Lee BlochAmerican Studies is excited to introduce you to Lee Bloch. He received his PhD in Anthropology from the University of Virginia and is currently working on his first book, Sweetgum Archaeology: Mound Landscapes and the Unfinished Histories of the Native South. His book draws on community-based research with members of a small Native American community in the US South who identify as of Muskogee (Creek) ancestry, focusing on Indigenous knowledges about large-scale earthworks built by ancient peoples over the last five thousand years. This book asks what archaeologists might learn from visiting mound sites with descendants, listening to their oral traditions, and attending to Indigenous temporalities that emerge within these encounters, and in the process reconceptualizes the relationship between archaeology, cultural anthropology, and Native American and Indigenous studies. 

During the fall semester, Lee will be teaching AMST/ANTH 117a Decolonization: A Native American Studies Approach. This course introduces students to the questions and approaches of Native American studies through a semester-long meditation on decolonization as a liberatory social project. In the spring, Lee will teach Indigenous Ecologies, which will inquire into the complex intersections of environmental justice and Indigenous science.


Paula Musegades Appointed Assistant Professor in the Department of Music and the American Studies Program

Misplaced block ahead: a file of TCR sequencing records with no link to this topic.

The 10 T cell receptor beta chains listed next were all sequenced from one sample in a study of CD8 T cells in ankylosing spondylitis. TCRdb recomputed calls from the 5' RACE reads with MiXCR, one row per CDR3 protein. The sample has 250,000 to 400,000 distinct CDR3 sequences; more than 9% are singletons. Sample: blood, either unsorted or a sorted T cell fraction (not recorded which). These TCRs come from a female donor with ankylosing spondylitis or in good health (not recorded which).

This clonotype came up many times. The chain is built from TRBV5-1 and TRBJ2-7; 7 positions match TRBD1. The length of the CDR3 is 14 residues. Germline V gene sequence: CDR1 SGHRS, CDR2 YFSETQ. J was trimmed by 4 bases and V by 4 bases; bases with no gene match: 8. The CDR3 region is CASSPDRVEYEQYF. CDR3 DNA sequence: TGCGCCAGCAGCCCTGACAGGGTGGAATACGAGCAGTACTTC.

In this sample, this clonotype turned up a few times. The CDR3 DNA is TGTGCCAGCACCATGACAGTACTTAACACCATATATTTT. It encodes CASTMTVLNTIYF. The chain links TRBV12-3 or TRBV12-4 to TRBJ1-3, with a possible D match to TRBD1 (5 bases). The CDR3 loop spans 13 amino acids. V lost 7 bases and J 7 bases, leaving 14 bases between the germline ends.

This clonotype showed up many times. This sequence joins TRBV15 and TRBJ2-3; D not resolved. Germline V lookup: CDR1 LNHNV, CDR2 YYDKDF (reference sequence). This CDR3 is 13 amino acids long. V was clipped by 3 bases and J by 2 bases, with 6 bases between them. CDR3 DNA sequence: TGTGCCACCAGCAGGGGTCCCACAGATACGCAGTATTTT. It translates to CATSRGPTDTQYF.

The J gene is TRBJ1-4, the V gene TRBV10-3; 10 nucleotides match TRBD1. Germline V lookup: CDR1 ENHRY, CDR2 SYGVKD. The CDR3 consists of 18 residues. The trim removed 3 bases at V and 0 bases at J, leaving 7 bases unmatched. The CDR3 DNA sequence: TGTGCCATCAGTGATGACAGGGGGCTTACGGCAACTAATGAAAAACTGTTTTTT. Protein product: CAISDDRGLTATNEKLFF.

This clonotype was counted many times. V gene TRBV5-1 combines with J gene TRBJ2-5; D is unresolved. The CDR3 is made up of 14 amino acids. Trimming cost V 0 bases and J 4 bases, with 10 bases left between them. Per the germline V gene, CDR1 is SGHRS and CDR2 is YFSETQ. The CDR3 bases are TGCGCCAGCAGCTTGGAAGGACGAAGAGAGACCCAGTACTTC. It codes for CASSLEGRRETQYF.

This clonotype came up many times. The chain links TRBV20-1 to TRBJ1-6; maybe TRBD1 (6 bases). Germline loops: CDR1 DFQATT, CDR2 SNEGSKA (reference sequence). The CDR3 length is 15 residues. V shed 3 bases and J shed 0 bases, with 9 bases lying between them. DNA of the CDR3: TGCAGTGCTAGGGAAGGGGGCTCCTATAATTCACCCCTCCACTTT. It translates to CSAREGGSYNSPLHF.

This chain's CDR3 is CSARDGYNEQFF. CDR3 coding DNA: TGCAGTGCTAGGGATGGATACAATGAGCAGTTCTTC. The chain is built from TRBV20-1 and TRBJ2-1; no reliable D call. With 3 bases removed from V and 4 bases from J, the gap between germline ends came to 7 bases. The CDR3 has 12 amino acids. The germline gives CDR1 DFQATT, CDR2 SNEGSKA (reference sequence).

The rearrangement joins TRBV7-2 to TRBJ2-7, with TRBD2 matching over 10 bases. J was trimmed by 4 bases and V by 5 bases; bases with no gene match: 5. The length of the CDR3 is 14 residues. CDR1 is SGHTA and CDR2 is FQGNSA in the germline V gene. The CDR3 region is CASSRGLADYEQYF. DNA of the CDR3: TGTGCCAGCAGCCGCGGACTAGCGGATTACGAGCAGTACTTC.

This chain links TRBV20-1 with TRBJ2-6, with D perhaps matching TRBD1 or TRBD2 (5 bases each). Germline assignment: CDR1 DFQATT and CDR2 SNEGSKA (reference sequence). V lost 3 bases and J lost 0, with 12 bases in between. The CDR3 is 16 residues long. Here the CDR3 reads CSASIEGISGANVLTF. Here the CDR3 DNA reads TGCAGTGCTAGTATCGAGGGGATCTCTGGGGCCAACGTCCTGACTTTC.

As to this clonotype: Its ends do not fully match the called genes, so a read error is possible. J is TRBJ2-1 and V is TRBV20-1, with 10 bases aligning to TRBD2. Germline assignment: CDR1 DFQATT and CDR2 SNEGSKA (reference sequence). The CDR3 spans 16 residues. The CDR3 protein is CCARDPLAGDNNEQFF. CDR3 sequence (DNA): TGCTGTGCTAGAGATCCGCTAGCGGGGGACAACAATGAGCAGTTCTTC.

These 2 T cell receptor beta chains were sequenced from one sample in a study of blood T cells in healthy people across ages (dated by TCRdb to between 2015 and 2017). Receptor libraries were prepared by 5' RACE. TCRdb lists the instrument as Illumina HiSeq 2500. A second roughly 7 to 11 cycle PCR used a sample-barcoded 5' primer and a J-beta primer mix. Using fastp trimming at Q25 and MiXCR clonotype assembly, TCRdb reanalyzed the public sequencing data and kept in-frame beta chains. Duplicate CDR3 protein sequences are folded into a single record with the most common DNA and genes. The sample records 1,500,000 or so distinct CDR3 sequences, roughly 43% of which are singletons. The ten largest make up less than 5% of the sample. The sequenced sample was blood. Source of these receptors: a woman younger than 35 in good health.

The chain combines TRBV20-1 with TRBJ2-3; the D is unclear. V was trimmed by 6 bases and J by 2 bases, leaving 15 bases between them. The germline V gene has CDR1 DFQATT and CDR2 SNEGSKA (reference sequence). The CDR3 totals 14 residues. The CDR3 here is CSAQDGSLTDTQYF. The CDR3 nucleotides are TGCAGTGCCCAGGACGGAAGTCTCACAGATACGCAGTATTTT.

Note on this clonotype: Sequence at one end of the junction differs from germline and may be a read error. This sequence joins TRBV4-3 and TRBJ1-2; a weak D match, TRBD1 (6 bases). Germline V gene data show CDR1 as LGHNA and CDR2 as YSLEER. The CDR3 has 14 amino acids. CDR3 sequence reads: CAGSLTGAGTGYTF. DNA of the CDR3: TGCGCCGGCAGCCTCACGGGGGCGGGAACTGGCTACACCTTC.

Paula MusegadesDr. Paula Musegades is a musicologist with a special interest in Hollywood film music. She will be teaching for both the Music department and American Studies program. She received her Ph.D. in musicology from Brandeis University, and her current research examines American composer Aaron Copland and his role in Hollywood film music.

For the fall 2018 semester, Dr. Musegades will be teaching AMST/MUS 38a American Music: From Psalms to Hip Hop.  This course explores the many varieties of folk, popular, and art music in American culture. It focuses on the stylistic development of select repertoires beginning with 18th century New England Psalm singing and African American traditions and continuing on through folk, jazz, art, pop, rock, and hip hop music. Throughout the course, music serves as a lens to examine diverse aspects of American culture and history with an emphasis on America’s shifting definition of identity. All students are invited to join this class; no musical background is required.  Dr. Musegades is also teaching AMST/MUS 41A Leonard Bernstein: Composer, Conductor, Educator, and Humanitarian.